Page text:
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A380 wake turbulence flips CL-604

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posted on Mar, 16 2017 @ 01:41 AM
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A Challenger 604, from Male to Abu Dhabi, passed 1,000 feet below an A380, most likely operating as EK-412 from Dubai to Sidney, going in the opposite direction. Approximately 1-2 minutes later, the CL-604 rolled inverted, and spun at least 3, possibly as many as 5 times. The aircraft suffered a double flameout, and dropped 10,000 feet before the crew could recover. During the recovery, the aircraft suffered an over G, and was damaged beyond repair. One person was taken the hospital with serious injuries, and an unknown number were treated for their injuries. There were 9 people on board at the time. The aircraft made an emergency landing at Muscat, while the A380 continued to Sydney without incident.


We normally don’t report on individual aircraft incidents here, because the causal factors are related to a very narrow set of unique circumstances.

This instance is different, and should be of concern to all operators.

A Challenger 604 at FL350 operating from Male-Abu Dhabi passed an A380 opposite direction at FL360, one thousand feet above, about 630nm southeast of Muscat, Oman, over the Arabian Sea.

A short time later (1-2 minutes) the aircraft encountered wake turbulence sending the aircraft into an uncontrolled roll, turning the aircraft around at least 3 times (possibly even 5 times), both engines flamed out, the aircraft lost about 10,000 feet until the crew was able to recover the aircraft, restart the engines and divert to Muscat. The aircraft received damage beyond repair due to the G-forces, and was written off.

An official report is to be published by the German BFU. In the interim, the complete set of circumstances can be read at Aviation Herald.

flightservicebureau.org...




posted on Mar, 16 2017 @ 02:04 AM
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originally posted by: Zaphod58
This instance is different, and should be of concern to all operators.


Holy crap, they bent it up!

I'm impressed they were able to recover.

And every time I read that country name, I get an ear worm of Andy Kaufman.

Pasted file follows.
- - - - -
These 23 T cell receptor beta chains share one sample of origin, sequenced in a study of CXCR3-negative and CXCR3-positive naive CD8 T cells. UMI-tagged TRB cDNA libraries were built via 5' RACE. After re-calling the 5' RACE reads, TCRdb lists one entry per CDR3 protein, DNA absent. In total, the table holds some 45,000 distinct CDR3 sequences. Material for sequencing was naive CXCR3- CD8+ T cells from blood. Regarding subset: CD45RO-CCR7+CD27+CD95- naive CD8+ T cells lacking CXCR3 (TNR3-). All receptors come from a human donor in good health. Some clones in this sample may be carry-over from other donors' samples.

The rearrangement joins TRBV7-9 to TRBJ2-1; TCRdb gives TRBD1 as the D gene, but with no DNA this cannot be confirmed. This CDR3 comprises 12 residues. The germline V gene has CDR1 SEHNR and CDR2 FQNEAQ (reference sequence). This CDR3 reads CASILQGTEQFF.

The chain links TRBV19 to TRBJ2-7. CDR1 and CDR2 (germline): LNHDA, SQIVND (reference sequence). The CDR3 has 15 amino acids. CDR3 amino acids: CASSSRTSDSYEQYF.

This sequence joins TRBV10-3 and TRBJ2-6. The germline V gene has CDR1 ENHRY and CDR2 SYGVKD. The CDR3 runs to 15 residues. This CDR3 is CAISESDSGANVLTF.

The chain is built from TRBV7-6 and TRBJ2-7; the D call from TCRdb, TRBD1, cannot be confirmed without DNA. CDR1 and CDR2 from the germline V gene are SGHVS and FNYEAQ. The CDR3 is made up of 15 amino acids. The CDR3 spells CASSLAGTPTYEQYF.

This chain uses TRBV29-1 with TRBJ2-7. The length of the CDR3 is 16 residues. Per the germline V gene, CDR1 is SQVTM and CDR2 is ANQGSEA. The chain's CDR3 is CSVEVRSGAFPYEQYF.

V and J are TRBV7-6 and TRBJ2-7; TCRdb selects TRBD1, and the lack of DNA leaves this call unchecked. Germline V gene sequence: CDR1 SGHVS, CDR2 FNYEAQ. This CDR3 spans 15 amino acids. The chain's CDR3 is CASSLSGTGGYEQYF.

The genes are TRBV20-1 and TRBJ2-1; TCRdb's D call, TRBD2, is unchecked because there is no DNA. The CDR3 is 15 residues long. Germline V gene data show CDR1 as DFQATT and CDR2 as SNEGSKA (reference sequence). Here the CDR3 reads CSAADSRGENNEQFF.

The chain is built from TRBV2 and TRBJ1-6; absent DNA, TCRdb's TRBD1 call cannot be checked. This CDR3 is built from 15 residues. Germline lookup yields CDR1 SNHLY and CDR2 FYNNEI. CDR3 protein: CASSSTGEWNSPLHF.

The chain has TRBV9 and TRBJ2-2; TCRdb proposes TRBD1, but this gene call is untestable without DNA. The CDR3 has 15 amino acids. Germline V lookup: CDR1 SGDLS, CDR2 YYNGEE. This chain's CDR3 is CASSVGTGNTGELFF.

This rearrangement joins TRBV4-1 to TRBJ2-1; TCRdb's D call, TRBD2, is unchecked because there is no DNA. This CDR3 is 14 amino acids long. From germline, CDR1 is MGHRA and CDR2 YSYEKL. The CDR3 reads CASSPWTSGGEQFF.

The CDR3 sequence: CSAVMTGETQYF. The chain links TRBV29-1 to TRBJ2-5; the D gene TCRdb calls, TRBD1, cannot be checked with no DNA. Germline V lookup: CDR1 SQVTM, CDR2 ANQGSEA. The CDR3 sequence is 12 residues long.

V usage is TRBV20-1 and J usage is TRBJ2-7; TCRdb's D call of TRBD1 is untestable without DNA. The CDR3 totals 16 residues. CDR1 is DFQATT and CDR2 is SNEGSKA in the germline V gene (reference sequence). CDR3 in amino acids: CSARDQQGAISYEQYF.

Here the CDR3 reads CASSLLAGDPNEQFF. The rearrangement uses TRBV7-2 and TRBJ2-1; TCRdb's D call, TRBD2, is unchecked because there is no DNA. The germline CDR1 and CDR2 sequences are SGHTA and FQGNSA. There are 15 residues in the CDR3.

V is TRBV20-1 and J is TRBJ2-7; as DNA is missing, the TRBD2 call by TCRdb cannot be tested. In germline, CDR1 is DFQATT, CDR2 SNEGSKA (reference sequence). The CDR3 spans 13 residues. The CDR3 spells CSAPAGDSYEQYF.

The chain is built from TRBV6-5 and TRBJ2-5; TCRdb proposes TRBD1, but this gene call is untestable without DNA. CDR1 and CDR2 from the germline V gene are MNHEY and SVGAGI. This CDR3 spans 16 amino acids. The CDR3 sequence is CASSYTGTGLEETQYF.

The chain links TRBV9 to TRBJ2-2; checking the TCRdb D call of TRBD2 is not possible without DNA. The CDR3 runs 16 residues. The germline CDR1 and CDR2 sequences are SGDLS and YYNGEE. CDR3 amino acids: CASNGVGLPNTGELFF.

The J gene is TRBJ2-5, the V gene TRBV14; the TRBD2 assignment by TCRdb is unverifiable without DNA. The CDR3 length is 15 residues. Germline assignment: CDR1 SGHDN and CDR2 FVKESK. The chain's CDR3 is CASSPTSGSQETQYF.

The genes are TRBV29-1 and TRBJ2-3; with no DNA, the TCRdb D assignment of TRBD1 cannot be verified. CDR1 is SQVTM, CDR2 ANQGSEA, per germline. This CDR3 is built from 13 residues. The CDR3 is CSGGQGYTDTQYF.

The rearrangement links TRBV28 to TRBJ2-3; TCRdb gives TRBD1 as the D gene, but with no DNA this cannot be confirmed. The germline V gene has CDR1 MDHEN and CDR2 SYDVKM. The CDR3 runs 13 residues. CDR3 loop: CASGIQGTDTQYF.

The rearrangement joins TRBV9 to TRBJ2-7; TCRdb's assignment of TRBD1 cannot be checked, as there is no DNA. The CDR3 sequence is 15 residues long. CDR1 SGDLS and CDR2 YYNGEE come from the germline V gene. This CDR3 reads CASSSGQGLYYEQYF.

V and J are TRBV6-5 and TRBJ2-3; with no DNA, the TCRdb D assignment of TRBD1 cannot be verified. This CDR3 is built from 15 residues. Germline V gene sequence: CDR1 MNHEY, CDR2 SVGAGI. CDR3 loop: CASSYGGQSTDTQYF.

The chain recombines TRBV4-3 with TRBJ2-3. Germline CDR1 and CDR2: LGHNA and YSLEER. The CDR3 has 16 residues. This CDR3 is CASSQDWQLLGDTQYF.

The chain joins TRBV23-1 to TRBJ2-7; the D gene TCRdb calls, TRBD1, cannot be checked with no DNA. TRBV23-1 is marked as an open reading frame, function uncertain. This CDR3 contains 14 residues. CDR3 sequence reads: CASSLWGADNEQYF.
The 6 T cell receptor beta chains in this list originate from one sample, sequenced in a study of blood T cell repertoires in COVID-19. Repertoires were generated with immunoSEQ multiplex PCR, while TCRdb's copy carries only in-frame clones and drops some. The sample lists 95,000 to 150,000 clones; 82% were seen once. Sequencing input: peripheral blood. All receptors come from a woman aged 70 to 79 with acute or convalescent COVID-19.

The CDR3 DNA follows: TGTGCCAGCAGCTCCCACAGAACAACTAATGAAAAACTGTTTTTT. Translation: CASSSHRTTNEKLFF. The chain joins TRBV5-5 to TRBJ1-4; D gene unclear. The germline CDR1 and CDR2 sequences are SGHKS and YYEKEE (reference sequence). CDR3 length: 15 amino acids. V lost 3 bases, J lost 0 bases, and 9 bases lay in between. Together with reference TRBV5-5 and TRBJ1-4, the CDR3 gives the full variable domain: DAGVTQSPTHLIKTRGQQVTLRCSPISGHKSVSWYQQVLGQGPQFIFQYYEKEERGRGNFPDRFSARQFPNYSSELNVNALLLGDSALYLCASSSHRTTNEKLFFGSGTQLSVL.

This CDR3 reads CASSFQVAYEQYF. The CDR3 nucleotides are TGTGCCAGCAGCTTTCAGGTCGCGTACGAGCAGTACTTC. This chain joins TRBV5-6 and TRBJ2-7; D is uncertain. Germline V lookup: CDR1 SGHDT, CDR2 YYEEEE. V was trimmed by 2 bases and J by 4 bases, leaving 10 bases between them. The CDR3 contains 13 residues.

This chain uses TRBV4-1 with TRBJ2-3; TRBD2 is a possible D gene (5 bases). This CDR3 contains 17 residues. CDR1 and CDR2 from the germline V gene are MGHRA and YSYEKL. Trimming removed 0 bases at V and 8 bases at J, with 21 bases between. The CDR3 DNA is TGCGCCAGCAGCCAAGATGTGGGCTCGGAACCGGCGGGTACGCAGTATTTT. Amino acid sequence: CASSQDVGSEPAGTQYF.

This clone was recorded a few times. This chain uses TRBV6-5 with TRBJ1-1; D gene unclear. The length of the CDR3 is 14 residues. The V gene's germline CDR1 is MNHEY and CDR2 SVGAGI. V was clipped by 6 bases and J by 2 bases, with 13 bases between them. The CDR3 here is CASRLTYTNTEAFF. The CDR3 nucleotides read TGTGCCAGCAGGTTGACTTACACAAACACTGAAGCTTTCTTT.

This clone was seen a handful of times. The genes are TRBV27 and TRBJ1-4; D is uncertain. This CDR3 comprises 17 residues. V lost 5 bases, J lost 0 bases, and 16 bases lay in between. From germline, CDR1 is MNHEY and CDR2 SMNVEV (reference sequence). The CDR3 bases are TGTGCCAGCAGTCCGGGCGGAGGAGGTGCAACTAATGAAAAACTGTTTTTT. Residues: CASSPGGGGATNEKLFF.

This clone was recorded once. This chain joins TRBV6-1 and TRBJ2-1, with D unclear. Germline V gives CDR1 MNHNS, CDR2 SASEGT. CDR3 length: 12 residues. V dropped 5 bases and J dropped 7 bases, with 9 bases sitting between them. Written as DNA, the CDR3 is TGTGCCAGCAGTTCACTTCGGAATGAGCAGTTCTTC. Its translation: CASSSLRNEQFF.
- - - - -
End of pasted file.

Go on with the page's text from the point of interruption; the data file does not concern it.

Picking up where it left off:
posted on Mar, 16 2017 @ 02:04 AM
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a reply to: Zaphod58

As ever more planes get into the sky and as many of them seem to be a bit 'susly' built given the doco I saw recently on the building of a Boeing plane, and the industry becomes ever more competitative and corners get cut, planes will soon start dropping out of the sky with or without passengers.



posted on Mar, 16 2017 @ 02:08 AM
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a reply to: Bedlam

Yeah, I was impressed as hell that they got it back. Extreme upset, with a double engine failure? That usually ends very badly.



posted on Mar, 16 2017 @ 02:09 AM
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a reply to: Azureblue

Most aircraft don't have a large wake turbulence pattern to avoid, so they can get away with the RVSM of 1,000 feet. The worst, prior to the A380, was the 757, which had an unusual wake turbulence for an aircraft that size. For an aircraft the size of a 604 to get flipped, the A380 has to have a much bigger wake turbulence than expected.



posted on Mar, 16 2017 @ 02:26 AM
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originally posted by: Zaphod58
a reply to: Azureblue

Most aircraft don't have a large wake turbulence pattern to avoid, so they can get away with the RVSM of 1,000 feet. The worst, prior to the A380, was the 757, which had an unusual wake turbulence for an aircraft that size. For an aircraft the size of a 604 to get flipped, the A380 has to have a much bigger wake turbulence than expected.


thanks for your comments.

what is RVSM and how big is a 604? Im not fmailiar with planes sorry.



posted on Mar, 16 2017 @ 02:30 AM
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Tip vortices are nasty (nasty).
So, I suppose the investigation will involve separation rules. Right? Is 2 minutes standard?


edit on 3/16/2017 by Phage because: (no reason given)



posted on Mar, 16 2017 @ 02:36 AM
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a reply to: Azureblue

Reduced Vertical Separation Minimums, RVSM. They used to required 2,000 feet vertical separation between two aircraft. But after doing studies with the largest aircraft in use, at the time, they found that you could safely fly within 1,000 feet vertically of another aircraft.